Defamation Damages

AuthorDavid A. Potts; Erin Stoik
 5
Defamation Damages
General damages in libel are designed to compensate plaintif‌fs for the dam-
age to their reputations and to vindicate their good names. They include
damages for the actual monetary consequences of the attitude adopted by
other persons toward the plaintif‌f as a result of the defamatory publication,
as well as damages for distress, hurt, and humiliation caused to the plaintif‌f. v Goldhar, [2018] 2 SCR 3, 2018 SCC 28
Nazerali v Mitchell, 2018 BCCA 104
Breeden v Black, [2012] 1 SCR 666, 2012 SCC 19
Grant v Torstar Corp, [2009] 3 SCR 640, 2009 SCC 61
Hill v Church of Scientology of Toronto, [1995] 2 SCR 1130 at 1205
The Supreme Court of Canada in Hill v Church of Scientology of Toronto
stated that each libel case is unique, that there is no formula for determining
damages, and that reliance on previous cases is of limited value.
When awarding general damages, Cunningham J enumerated the factors
taken into account in Leenen v Canadian Broadcasting Corp (2000), 48 OR
(3d) 656 at para 205:
[205] . . . a) the seriousness of the defamatory statement;
b) the identity of the accuser;
c) the breadth of distribution of the publication of the libel;
d) republication of the libel;
e) the failure to give the audience both sides of the picture and not pre-
senting a balanced review;
) the desire to increase one’s professional reputation or to increase ratings
of a particular program;
Defamation Damages | 39
g) the conduct of the defendant and defendant’s counsel through to the end
of trial;
h) the absence or refusal of any retraction or apology; and
i) the failure to establish a plea of justif‌ication.
Generally, the courts in Canada in both oine and internet defamation
actions refer to and rely upon the decision of the Supreme Court of Canada
in Hill v Church of Scientology of Toronto, [1995] 2 SCR 1130 at paras 182–83:
[182] The factors which should be taken into account in assessing general
damages are clearly and concisely set out in Gatley on Libel and Slander (8th
ed.), supra, at pp. 59394, in these words:
1451. Province of the jury. In an action of libel “the assessment of
damages does not depend on any legal rule.” The amount of dam-
ages is “peculiarly the province of the jury,” who in assessing them will
naturally be governed by all the circumstances of the particular case.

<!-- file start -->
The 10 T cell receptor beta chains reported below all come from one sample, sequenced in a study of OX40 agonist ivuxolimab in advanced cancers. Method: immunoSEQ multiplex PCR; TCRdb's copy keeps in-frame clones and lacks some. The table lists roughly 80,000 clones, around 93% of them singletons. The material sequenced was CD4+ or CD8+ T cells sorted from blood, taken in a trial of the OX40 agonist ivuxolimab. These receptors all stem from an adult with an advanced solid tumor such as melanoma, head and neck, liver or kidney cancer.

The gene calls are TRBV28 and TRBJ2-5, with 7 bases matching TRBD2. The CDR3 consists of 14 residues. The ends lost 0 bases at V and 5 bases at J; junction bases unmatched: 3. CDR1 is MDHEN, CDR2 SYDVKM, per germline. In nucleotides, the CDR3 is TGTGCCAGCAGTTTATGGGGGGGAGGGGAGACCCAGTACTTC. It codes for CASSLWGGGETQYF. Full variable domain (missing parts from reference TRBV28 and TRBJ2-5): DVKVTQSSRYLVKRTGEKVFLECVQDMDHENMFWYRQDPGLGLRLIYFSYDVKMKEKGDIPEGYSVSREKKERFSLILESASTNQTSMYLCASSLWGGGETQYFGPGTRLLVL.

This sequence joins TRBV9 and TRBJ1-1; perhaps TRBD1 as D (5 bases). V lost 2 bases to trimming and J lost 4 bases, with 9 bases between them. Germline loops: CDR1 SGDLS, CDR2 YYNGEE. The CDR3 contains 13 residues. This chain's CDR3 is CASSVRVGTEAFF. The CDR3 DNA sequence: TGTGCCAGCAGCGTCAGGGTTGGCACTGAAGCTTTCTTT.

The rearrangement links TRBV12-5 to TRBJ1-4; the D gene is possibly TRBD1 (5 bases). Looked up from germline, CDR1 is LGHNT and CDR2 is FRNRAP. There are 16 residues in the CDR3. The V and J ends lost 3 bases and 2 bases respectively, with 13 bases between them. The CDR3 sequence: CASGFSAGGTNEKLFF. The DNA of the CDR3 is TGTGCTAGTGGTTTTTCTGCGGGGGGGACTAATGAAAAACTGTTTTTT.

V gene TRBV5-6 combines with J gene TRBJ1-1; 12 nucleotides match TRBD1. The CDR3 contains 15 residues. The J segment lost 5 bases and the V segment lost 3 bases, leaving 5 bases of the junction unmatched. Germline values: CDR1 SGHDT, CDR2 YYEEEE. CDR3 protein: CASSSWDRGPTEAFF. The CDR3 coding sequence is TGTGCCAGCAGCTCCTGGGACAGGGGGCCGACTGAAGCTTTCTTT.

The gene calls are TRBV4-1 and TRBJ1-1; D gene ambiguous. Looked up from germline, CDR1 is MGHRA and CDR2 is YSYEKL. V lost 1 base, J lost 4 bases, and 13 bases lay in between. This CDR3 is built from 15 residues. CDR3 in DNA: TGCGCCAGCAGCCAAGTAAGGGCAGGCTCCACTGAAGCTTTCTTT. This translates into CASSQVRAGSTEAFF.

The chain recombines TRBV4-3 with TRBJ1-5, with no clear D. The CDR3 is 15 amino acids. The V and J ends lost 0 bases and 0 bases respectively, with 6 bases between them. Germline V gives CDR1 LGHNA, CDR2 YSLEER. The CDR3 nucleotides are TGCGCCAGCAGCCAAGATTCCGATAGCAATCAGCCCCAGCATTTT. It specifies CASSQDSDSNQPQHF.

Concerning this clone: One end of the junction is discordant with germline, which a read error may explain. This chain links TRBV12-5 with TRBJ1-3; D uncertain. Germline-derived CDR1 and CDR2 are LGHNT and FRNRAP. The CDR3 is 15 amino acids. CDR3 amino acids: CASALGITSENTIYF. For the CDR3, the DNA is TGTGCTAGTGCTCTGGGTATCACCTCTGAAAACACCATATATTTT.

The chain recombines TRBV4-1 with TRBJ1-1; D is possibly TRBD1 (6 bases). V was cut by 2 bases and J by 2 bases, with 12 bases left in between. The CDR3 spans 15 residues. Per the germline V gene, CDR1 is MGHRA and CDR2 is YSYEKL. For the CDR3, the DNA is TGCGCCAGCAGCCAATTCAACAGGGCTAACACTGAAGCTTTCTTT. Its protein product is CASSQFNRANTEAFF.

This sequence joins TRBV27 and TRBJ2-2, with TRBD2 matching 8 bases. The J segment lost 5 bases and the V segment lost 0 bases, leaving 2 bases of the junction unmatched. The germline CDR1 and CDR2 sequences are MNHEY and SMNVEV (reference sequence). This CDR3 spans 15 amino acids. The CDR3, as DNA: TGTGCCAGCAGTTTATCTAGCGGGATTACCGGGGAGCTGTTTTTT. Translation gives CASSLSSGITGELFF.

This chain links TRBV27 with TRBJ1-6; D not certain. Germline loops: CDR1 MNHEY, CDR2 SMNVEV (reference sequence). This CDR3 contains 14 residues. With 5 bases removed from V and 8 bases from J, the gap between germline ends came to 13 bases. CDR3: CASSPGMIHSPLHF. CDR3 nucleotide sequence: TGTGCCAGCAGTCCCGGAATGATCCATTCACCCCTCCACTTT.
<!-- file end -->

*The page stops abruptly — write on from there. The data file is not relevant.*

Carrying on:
They are entitled to take into their consideration the conduct of the
plaintif‌f, his position and standing, the nature of the libel, the mode
and extent of publication, the absence or refusal of any retraction
or apology, and “the whole conduct of the defendant from the time
when the libel was published down to the very moment of their ver-
dict. They may take into consideration the conduct of the defendant
before action, after action, and in court at the trial of the action,” and
also, it is submitted, the conduct of his counsel, who cannot shelter his
client by taking responsibility for the conduct of the case. They should
allow “for the sad truth that no apology, retraction or withdrawal can
ever be guaranteed completely to undo the harm it has done or the
hurt it has caused.” They should also take into account the evidence
led in aggravation or mitigation of the damages.
[183] There will of necessity be some overlapping of the factors to be
considered when aggravated damages are assessed. This can be seen from a
further reference to the Gatley text at pp. 59394 where this appears:
1452. Aggravated damages. The conduct of the defendant, his con-
duct of the case, and his state of mind are thus all matters which the
plaintif‌f may rely on as aggravating the damages. “Moreover, it is very
well established that in cases where the damages are at large the jury
(or the judge if the award is left to him) can take into account the

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